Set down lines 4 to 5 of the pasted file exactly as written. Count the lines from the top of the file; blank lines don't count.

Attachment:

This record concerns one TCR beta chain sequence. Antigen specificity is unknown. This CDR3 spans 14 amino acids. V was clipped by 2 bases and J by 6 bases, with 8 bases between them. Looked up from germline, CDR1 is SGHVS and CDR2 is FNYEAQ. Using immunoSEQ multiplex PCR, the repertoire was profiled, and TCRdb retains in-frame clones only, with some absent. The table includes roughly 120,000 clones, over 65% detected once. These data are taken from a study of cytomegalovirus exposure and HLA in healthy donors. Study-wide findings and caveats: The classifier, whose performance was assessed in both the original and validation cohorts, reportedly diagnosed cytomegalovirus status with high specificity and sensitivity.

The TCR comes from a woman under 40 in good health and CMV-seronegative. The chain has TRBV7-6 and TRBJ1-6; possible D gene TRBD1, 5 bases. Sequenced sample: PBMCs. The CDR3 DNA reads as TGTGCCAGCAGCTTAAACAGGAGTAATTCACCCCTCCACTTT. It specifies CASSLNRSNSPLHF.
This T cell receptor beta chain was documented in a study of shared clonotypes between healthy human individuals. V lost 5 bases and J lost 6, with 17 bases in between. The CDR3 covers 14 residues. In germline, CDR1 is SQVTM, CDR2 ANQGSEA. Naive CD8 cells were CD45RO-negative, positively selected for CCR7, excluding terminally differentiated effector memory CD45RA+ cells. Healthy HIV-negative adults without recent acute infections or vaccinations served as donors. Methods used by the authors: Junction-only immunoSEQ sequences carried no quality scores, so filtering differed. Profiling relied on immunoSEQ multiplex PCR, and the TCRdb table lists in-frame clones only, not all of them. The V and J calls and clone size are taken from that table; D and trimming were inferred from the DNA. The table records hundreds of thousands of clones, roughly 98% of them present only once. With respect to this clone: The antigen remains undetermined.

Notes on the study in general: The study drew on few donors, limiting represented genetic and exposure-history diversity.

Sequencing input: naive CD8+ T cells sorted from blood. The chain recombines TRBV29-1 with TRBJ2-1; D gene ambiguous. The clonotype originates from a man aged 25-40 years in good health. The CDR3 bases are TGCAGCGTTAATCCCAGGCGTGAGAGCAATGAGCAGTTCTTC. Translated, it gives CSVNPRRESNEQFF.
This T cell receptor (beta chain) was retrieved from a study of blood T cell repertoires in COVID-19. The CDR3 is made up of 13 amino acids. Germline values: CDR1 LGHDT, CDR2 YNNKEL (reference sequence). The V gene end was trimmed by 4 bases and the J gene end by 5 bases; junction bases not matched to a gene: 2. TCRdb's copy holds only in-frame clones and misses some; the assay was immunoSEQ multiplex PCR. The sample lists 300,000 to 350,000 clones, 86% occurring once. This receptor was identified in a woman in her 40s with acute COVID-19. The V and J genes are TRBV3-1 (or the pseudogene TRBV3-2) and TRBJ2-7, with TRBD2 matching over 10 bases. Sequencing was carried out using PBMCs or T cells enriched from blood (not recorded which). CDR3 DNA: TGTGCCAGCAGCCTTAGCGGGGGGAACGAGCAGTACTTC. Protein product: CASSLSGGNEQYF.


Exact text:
Notes on the study in general: The study drew on few donors, limiting represented genetic and exposure-history diversity.

Sequencing input: naive CD8+ T cells sorted from blood. The chain recombines TRBV29-1 with TRBJ2-1; D gene ambiguous. The clonotype originates from a man aged 25-40 years in good health. The CDR3 bases are TGCAGCGTTAATCCCAGGCGTGAGAGCAATGAGCAGTTCTTC. Translated, it gives CSVNPRRESNEQFF.